DTE outage map caused unusual confusion, Ann Arbor official says

ANN ARBOR, MI – DTE Energy has received quite a bit of criticism for recent extended power outages that affected hundreds of thousands of people, and that includes many complaints in Ann Arbor about DTE’s new outage map.

It’s flawed, inaccurate and caused confusion after the Feb. 22 ice storm left many residents without power for days, said D-4th Ward City Councilman Jen Eyer.

“We expect better from DTE when it comes to a winter storm where people are freezing in their homes,” she said.

She and city manager Milton Dohoney are now planning a meeting with DTE officials to discuss the concerns.

There have been widespread issues with DTE’s new map displaying incorrect outage states, Eyer said, noting that she received reports from some residents about DTE marking their blocks or neighborhoods as power restored when they weren’t and residents experiencing outages again had to report.

DTE’s automated text and email alerts to customers also conflicted in many cases with the outage status in people’s homes or what the map showed, Eyer said.

“The level of community confusion based on DTE’s communications was just off the charts,” she said, noting that many were unsure when power would return.

An extension cord runs from a neighbor’s house to Grant Alpert’s house to power his pump in Ann Arbor on Wednesday, March 1, 2023. Alpert’s service line was damaged by an ice storm in the early hours of Thursday, February 23, and an electrician advised him to turn off the main breaker until the line is repaired.Jacob Hamilton | MLive.com

While DTE announced it will send $35 credits to customers who were without power for 96 hours, it’s still unclear to some whether they qualify in cases where DTE marked power restored earlier than it actually was, Eyer said .

DTE did not respond to a request for comment from MLive/The Ann Arbor News, although on its website it describes its disturbance map as newly improved, noting that it allows people to search by address and drill down to find information on specific locations, with clickable icons to view fault numbers.

DTE rolled out a YouTube video on Feb. 5 explaining how to use the card.

“DTE’s new enhanced fault map provides an updated user experience, making it easier to get accurate and timely information at your fingertips,” it states. “You’ll notice a simplified look so users can quickly get to the information they need.”

By clicking the menu button, users can report faults and power line failures and check the fault status.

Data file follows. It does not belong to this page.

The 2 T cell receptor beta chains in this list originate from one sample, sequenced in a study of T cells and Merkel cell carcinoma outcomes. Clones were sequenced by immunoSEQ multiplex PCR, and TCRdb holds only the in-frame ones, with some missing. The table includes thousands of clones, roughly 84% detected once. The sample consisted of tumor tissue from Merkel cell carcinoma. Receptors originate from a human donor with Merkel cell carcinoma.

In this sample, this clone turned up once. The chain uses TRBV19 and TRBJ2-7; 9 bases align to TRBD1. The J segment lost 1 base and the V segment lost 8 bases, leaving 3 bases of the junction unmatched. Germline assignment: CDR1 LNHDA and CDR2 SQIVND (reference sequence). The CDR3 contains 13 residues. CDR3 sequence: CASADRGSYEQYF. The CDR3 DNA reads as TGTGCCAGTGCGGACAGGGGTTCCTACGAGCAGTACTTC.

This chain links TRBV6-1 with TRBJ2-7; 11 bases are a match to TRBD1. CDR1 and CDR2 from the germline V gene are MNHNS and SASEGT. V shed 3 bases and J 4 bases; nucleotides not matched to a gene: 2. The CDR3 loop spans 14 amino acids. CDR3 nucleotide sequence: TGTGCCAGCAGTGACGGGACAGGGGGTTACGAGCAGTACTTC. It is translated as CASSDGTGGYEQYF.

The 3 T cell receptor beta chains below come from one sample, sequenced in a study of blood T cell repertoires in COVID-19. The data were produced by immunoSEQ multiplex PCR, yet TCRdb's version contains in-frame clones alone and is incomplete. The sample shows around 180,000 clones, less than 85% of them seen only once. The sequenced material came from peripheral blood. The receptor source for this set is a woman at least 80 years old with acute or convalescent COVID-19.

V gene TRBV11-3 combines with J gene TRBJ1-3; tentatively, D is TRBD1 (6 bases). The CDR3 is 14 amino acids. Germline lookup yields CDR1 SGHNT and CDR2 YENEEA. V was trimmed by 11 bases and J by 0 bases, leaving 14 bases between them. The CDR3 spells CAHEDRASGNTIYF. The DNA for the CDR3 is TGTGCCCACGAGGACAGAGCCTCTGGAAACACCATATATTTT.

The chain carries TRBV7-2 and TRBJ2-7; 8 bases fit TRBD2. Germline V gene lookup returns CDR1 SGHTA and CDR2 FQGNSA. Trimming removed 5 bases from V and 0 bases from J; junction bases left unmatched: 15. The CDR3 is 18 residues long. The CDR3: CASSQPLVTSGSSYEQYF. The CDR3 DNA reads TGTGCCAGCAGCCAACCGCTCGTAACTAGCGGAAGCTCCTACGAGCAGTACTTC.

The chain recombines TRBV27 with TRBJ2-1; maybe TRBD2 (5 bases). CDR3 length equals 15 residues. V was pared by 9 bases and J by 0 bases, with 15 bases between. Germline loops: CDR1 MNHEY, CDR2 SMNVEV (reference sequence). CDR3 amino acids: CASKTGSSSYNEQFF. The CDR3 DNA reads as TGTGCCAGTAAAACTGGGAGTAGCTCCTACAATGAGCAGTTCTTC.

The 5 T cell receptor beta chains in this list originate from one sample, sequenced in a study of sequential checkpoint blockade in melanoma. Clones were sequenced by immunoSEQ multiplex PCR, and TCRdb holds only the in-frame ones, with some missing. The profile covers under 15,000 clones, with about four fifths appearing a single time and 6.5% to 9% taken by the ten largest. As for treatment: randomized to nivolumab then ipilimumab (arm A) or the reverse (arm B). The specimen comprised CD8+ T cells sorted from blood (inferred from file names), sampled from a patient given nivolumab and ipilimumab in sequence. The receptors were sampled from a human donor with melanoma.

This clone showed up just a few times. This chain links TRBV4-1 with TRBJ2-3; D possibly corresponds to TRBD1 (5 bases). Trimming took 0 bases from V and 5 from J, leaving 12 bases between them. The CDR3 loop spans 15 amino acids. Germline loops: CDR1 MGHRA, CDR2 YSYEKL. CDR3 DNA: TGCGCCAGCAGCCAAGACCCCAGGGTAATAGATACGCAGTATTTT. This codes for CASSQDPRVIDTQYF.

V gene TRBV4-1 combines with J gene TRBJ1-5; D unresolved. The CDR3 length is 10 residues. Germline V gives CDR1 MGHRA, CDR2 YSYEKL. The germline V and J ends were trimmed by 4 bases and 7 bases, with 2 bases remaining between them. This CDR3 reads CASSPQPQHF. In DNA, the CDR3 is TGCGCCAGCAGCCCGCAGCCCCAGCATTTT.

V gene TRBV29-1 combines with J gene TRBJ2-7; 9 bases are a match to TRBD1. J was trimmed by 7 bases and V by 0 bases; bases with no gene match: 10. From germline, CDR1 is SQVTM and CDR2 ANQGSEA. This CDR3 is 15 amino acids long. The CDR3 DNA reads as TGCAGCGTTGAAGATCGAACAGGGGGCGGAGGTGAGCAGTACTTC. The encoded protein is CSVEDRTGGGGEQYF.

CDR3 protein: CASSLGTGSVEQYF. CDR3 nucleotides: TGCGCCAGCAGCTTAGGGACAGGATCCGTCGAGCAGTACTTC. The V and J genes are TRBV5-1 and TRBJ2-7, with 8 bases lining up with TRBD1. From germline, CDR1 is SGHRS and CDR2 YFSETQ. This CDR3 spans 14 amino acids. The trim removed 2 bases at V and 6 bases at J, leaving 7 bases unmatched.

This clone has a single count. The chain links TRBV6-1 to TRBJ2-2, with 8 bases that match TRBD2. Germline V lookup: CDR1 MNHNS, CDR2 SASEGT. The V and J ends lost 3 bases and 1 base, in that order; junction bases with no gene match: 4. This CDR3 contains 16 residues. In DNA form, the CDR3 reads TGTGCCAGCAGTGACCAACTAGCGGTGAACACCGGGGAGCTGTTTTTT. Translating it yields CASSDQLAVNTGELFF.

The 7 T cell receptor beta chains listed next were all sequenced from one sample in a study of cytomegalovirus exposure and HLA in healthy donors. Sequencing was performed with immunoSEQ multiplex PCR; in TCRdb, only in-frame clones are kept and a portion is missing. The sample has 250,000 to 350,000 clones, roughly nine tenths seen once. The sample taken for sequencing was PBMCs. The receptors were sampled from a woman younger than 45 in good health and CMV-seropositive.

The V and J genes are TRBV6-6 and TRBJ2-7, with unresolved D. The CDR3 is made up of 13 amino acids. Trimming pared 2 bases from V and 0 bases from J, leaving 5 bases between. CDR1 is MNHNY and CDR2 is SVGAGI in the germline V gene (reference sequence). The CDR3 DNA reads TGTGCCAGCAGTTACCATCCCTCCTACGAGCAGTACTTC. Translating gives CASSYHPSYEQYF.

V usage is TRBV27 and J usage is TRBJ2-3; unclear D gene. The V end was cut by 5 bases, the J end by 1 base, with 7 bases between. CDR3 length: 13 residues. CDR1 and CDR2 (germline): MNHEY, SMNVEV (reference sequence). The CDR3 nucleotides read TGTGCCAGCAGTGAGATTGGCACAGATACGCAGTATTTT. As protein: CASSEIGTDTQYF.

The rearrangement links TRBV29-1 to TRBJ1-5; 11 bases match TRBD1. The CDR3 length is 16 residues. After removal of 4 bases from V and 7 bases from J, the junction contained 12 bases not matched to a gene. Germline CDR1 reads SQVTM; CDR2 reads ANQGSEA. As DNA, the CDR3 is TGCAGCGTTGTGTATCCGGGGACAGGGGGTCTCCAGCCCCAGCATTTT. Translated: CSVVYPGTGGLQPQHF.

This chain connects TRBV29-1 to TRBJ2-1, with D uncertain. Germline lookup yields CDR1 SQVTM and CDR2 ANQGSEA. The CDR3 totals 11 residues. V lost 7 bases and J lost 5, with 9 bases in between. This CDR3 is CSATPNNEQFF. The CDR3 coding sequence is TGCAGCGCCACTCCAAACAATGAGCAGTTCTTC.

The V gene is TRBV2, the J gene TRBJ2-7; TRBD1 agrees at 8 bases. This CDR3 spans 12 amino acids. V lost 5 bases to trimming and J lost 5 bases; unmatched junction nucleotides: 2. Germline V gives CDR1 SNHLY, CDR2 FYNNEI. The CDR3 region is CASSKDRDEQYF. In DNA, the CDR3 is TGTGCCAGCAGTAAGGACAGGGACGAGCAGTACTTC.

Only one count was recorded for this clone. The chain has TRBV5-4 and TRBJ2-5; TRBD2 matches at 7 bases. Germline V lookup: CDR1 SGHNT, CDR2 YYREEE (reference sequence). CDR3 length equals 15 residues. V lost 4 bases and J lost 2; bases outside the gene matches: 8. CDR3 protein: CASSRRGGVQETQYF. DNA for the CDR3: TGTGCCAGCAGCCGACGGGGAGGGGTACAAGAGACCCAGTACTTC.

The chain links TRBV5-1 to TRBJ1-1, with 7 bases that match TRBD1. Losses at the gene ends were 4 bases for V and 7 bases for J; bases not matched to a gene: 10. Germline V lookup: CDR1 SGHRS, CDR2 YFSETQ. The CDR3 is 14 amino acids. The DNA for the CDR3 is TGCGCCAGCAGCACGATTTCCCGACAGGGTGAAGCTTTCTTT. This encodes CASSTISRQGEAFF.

By clicking an information icon, users can toggle to view outages by zip code or state.

As of Friday afternoon, March 3, the map showed 223 DTE customers in Washtenaw County were without power, representing 0.13% of customers. More than 2,000 other customers were still without power in the rest of DTE’s southeastern Michigan service area, the map showed.

‘Absolutely Unacceptable’: Washtenaw County Leaders Destroy DTE Energy, Consumers After Ice Storm

Some residents have taken to social media to criticize the new map, pointing out that users can’t see a broad picture of the geographic boundaries of disturbances, but small icons with disturbance numbers for general areas are now displayed. Some speculated that this is intentional to prevent people from taking screenshots that more clearly illustrate the expanse of glitches.

Eyer said she communicated with DTE during the outage and shared examples of concerned residents DTE did not have their outage status correct.

She put out a call on Nextdoor for more people to share their stories and received 140 responses from residents expressing concerns about lack of information or misinformation from DTE, including neighborhoods marked as power restored while still without power.

“I don’t think I’ve seen anything like this in our community before,” Eyer said of the mass confusion.

“You should be able to look up your address and get good information,” she said. “That’s what’s really concerning is that so many people felt like they had to reapply because their entire neighborhood was wrongly marked as resolved.”

A week after the storm, some Washtenaw County residents are still without power

A fallen tree branch and downed power line in Grant Alpert’s backyard in Ann Arbor on Wednesday, March 1, 2023. Nearly a week after the storm that caused the damage, Alpert says he was unable to get DTE Energy to repair the damaged line.Jacob Hamilton | MLive.com

DTE critics have also raised concerns about the for-profit utility, in a recent quarterly call with shareholders, outlining plans to cut operating and maintenance costs this year by deferring maintenance work, delaying hiring, reducing the workforce of contractors and limit overtime.

That has some proponents of forming a public electric utility that reiterates calls to do away with DTE in Ann Arbor.

Is it time for public power in Ann Arbor? Group pleads after the last breakdown

In response to concerns about budget cuts, DTE said last week that because the company has invested more heavily in maintenance in 2022, the company may postpone non-critical maintenance work this year and move work forward to 2024.

The cost-cutting measures are one-off and maintenance deferrals do not include critical reliability programs such as tree pruning, according to DTE.

City Councilwoman Dharma Akmon, D-4th Ward, said Thursday she was shocked that some residents still had no power more than a week after the outage.

In a post on Twitter on Friday, Councilor Ayesha Ghazi Edwin, D-3rd Ward, said she was contacted on day nine about an elderly resident without power, with another winter storm on the way. She encouraged residents who still have no power to email city officials at citycouncil@a2gov.org.

“All #a2council members and our mayor want to know if you are still out of power and help you turn it back on,” she wrote.


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